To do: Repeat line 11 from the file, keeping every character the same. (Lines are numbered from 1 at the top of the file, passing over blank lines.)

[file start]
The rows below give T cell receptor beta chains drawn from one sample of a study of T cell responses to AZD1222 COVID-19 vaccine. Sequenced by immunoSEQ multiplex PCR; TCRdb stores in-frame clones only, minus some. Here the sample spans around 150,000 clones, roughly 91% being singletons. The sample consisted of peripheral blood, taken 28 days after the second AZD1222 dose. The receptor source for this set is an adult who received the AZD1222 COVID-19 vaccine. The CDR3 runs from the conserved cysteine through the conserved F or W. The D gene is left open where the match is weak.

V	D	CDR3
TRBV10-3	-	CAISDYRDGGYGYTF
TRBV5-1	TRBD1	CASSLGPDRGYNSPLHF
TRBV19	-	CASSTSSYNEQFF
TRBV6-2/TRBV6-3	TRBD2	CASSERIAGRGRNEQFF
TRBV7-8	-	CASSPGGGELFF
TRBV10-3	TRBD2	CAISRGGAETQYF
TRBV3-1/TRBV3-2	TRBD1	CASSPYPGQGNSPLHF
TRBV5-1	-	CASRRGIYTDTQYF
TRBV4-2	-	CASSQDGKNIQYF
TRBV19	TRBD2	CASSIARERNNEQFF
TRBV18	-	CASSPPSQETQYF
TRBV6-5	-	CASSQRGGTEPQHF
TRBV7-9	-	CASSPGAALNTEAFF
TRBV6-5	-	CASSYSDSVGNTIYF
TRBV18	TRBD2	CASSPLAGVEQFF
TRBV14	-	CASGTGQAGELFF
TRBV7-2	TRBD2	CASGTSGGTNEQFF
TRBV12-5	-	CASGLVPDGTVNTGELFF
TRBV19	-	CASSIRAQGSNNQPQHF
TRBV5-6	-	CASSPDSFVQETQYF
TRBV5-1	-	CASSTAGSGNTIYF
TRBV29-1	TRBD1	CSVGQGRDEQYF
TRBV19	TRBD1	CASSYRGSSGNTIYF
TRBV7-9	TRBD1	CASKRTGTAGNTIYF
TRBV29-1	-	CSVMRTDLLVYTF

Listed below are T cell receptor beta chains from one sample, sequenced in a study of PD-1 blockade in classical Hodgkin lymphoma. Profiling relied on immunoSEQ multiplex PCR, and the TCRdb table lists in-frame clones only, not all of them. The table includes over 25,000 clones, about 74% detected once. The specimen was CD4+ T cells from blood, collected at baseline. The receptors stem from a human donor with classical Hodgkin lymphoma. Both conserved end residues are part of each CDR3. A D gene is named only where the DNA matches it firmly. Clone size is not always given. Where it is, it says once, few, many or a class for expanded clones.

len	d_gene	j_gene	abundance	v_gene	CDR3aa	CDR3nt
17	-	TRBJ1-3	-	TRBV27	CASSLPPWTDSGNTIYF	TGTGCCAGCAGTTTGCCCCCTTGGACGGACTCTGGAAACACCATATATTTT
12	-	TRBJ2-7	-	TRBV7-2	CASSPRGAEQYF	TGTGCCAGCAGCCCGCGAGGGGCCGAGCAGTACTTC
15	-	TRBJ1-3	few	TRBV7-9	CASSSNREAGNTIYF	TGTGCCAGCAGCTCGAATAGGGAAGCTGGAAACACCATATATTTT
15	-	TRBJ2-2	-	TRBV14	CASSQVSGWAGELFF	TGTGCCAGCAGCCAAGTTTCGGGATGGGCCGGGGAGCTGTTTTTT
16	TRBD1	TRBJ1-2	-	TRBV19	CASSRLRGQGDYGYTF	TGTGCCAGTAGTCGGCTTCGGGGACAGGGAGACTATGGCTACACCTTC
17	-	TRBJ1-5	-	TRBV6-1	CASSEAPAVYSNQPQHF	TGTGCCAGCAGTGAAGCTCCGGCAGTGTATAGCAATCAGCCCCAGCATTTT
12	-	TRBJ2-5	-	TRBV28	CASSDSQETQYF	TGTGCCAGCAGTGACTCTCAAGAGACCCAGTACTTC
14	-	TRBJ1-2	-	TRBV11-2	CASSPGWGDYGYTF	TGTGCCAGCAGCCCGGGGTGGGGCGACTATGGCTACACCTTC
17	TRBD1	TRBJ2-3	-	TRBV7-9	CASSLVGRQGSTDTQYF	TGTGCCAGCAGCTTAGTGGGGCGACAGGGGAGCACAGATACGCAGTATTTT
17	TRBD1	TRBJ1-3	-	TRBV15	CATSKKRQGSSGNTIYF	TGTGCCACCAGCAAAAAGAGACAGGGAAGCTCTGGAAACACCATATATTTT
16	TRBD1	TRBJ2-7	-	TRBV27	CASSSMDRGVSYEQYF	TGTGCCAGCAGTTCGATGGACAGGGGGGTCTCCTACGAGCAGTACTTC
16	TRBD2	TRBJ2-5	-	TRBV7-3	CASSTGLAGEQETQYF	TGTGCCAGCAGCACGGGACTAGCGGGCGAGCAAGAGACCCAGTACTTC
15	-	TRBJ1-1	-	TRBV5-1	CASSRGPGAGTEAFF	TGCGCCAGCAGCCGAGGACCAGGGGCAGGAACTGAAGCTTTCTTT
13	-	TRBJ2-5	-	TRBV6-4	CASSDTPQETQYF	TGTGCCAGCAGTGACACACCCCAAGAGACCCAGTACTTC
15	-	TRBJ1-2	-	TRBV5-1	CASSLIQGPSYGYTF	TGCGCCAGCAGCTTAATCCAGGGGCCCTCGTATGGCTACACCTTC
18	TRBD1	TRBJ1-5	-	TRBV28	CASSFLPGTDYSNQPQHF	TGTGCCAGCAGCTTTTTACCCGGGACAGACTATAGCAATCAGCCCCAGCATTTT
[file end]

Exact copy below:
TRBV4-2	-	CASSQDGKNIQYF